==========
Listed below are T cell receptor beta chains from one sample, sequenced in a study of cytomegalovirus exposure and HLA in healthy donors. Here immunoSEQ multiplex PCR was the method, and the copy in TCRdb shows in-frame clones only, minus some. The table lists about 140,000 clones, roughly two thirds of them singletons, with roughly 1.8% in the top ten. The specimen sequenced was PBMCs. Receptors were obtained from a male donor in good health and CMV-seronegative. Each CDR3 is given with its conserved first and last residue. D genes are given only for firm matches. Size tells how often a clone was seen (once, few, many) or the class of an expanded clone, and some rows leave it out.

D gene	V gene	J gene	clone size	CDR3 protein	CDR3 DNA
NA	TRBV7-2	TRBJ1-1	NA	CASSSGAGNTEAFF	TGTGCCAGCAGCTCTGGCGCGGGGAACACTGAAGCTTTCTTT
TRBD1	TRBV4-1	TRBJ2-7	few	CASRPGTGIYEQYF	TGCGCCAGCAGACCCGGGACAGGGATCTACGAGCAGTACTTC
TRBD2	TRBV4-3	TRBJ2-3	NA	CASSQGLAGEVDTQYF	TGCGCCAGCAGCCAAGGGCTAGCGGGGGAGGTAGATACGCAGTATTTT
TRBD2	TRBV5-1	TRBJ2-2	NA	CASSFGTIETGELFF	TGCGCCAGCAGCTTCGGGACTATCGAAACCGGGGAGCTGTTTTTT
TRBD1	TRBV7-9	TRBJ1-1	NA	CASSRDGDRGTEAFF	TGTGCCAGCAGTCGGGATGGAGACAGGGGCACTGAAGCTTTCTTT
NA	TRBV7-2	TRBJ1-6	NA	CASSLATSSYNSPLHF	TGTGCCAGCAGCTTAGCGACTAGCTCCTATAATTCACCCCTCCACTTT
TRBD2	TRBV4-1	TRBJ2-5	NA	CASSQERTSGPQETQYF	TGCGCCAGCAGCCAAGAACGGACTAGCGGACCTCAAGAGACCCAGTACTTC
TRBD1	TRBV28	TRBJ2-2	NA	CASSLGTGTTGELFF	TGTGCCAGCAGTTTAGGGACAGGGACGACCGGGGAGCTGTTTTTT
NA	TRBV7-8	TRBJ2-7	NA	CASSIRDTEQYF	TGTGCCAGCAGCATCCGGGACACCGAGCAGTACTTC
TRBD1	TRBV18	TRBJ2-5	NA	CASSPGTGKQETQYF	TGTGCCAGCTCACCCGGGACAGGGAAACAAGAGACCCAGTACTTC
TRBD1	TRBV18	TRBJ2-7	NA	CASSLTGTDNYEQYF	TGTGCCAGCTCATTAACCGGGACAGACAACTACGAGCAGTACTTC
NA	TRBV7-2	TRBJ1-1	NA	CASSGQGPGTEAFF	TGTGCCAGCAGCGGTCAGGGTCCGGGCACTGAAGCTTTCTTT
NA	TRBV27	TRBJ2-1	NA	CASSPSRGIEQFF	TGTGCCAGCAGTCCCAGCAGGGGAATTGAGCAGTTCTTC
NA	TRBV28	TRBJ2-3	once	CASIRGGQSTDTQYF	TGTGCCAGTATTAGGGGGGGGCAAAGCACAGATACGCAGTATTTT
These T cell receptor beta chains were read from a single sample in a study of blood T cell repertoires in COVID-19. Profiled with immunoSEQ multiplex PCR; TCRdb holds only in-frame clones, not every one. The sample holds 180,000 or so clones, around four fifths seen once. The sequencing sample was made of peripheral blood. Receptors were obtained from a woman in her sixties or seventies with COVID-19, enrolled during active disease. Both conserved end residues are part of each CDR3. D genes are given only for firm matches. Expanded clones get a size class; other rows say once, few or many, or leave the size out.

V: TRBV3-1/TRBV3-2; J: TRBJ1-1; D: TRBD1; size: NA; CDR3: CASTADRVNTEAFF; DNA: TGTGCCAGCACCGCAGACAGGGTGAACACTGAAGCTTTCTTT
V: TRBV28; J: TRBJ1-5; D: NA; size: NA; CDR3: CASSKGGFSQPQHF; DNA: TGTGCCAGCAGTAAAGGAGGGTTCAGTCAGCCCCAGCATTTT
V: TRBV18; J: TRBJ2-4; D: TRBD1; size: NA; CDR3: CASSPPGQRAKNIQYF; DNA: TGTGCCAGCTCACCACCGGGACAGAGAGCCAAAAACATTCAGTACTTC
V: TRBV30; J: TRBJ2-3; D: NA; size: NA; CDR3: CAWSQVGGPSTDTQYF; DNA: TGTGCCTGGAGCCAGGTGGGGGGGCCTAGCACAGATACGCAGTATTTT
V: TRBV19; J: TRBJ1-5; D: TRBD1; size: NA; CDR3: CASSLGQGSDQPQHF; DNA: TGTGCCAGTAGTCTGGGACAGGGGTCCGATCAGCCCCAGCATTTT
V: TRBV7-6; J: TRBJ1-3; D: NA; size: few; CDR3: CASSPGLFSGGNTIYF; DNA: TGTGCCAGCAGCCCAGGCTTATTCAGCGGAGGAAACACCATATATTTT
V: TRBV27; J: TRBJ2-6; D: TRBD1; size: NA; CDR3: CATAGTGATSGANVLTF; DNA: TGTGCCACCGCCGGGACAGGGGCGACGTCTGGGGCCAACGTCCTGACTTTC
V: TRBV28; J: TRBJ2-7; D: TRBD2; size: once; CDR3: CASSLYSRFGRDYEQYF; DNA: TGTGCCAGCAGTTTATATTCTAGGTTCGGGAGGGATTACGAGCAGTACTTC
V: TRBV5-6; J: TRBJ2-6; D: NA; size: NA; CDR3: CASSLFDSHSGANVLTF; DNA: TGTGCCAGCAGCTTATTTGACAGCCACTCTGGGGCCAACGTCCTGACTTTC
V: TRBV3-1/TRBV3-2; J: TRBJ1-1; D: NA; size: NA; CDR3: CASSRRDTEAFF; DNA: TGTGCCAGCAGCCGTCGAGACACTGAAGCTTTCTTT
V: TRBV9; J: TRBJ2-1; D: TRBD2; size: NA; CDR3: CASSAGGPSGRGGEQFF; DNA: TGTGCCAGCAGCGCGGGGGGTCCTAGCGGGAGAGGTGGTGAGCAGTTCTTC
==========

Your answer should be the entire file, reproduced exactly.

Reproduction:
Listed below are T cell receptor beta chains from one sample, sequenced in a study of cytomegalovirus exposure and HLA in healthy donors. Here immunoSEQ multiplex PCR was the method, and the copy in TCRdb shows in-frame clones only, minus some. The table lists about 140,000 clones, roughly two thirds of them singletons, with roughly 1.8% in the top ten. The specimen sequenced was PBMCs. Receptors were obtained from a male donor in good health and CMV-seronegative. Each CDR3 is given with its conserved first and last residue. D genes are given only for firm matches. Size tells how often a clone was seen (once, few, many) or the class of an expanded clone, and some rows leave it out.

D gene	V gene	J gene	clone size	CDR3 protein	CDR3 DNA
NA	TRBV7-2	TRBJ1-1	NA	CASSSGAGNTEAFF	TGTGCCAGCAGCTCTGGCGCGGGGAACACTGAAGCTTTCTTT
TRBD1	TRBV4-1	TRBJ2-7	few	CASRPGTGIYEQYF	TGCGCCAGCAGACCCGGGACAGGGATCTACGAGCAGTACTTC
TRBD2	TRBV4-3	TRBJ2-3	NA	CASSQGLAGEVDTQYF	TGCGCCAGCAGCCAAGGGCTAGCGGGGGAGGTAGATACGCAGTATTTT
TRBD2	TRBV5-1	TRBJ2-2	NA	CASSFGTIETGELFF	TGCGCCAGCAGCTTCGGGACTATCGAAACCGGGGAGCTGTTTTTT
TRBD1	TRBV7-9	TRBJ1-1	NA	CASSRDGDRGTEAFF	TGTGCCAGCAGTCGGGATGGAGACAGGGGCACTGAAGCTTTCTTT
NA	TRBV7-2	TRBJ1-6	NA	CASSLATSSYNSPLHF	TGTGCCAGCAGCTTAGCGACTAGCTCCTATAATTCACCCCTCCACTTT
TRBD2	TRBV4-1	TRBJ2-5	NA	CASSQERTSGPQETQYF	TGCGCCAGCAGCCAAGAACGGACTAGCGGACCTCAAGAGACCCAGTACTTC
TRBD1	TRBV28	TRBJ2-2	NA	CASSLGTGTTGELFF	TGTGCCAGCAGTTTAGGGACAGGGACGACCGGGGAGCTGTTTTTT
NA	TRBV7-8	TRBJ2-7	NA	CASSIRDTEQYF	TGTGCCAGCAGCATCCGGGACACCGAGCAGTACTTC
TRBD1	TRBV18	TRBJ2-5	NA	CASSPGTGKQETQYF	TGTGCCAGCTCACCCGGGACAGGGAAACAAGAGACCCAGTACTTC
TRBD1	TRBV18	TRBJ2-7	NA	CASSLTGTDNYEQYF	TGTGCCAGCTCATTAACCGGGACAGACAACTACGAGCAGTACTTC
NA	TRBV7-2	TRBJ1-1	NA	CASSGQGPGTEAFF	TGTGCCAGCAGCGGTCAGGGTCCGGGCACTGAAGCTTTCTTT
NA	TRBV27	TRBJ2-1	NA	CASSPSRGIEQFF	TGTGCCAGCAGTCCCAGCAGGGGAATTGAGCAGTTCTTC
NA	TRBV28	TRBJ2-3	once	CASIRGGQSTDTQYF	TGTGCCAGTATTAGGGGGGGGCAAAGCACAGATACGCAGTATTTT
These T cell receptor beta chains were read from a single sample in a study of blood T cell repertoires in COVID-19. Profiled with immunoSEQ multiplex PCR; TCRdb holds only in-frame clones, not every one. The sample holds 180,000 or so clones, around four fifths seen once. The sequencing sample was made of peripheral blood. Receptors were obtained from a woman in her sixties or seventies with COVID-19, enrolled during active disease. Both conserved end residues are part of each CDR3. D genes are given only for firm matches. Expanded clones get a size class; other rows say once, few or many, or leave the size out.

V: TRBV3-1/TRBV3-2; J: TRBJ1-1; D: TRBD1; size: NA; CDR3: CASTADRVNTEAFF; DNA: TGTGCCAGCACCGCAGACAGGGTGAACACTGAAGCTTTCTTT
V: TRBV28; J: TRBJ1-5; D: NA; size: NA; CDR3: CASSKGGFSQPQHF; DNA: TGTGCCAGCAGTAAAGGAGGGTTCAGTCAGCCCCAGCATTTT
V: TRBV18; J: TRBJ2-4; D: TRBD1; size: NA; CDR3: CASSPPGQRAKNIQYF; DNA: TGTGCCAGCTCACCACCGGGACAGAGAGCCAAAAACATTCAGTACTTC
V: TRBV30; J: TRBJ2-3; D: NA; size: NA; CDR3: CAWSQVGGPSTDTQYF; DNA: TGTGCCTGGAGCCAGGTGGGGGGGCCTAGCACAGATACGCAGTATTTT
V: TRBV19; J: TRBJ1-5; D: TRBD1; size: NA; CDR3: CASSLGQGSDQPQHF; DNA: TGTGCCAGTAGTCTGGGACAGGGGTCCGATCAGCCCCAGCATTTT
V: TRBV7-6; J: TRBJ1-3; D: NA; size: few; CDR3: CASSPGLFSGGNTIYF; DNA: TGTGCCAGCAGCCCAGGCTTATTCAGCGGAGGAAACACCATATATTTT
V: TRBV27; J: TRBJ2-6; D: TRBD1; size: NA; CDR3: CATAGTGATSGANVLTF; DNA: TGTGCCACCGCCGGGACAGGGGCGACGTCTGGGGCCAACGTCCTGACTTTC
V: TRBV28; J: TRBJ2-7; D: TRBD2; size: once; CDR3: CASSLYSRFGRDYEQYF; DNA: TGTGCCAGCAGTTTATATTCTAGGTTCGGGAGGGATTACGAGCAGTACTTC
V: TRBV5-6; J: TRBJ2-6; D: NA; size: NA; CDR3: CASSLFDSHSGANVLTF; DNA: TGTGCCAGCAGCTTATTTGACAGCCACTCTGGGGCCAACGTCCTGACTTTC
V: TRBV3-1/TRBV3-2; J: TRBJ1-1; D: NA; size: NA; CDR3: CASSRRDTEAFF; DNA: TGTGCCAGCAGCCGTCGAGACACTGAAGCTTTCTTT
V: TRBV9; J: TRBJ2-1; D: TRBD2; size: NA; CDR3: CASSAGGPSGRGGEQFF; DNA: TGTGCCAGCAGCGCGGGGGGTCCTAGCGGGAGAGGTGGTGAGCAGTTCTTC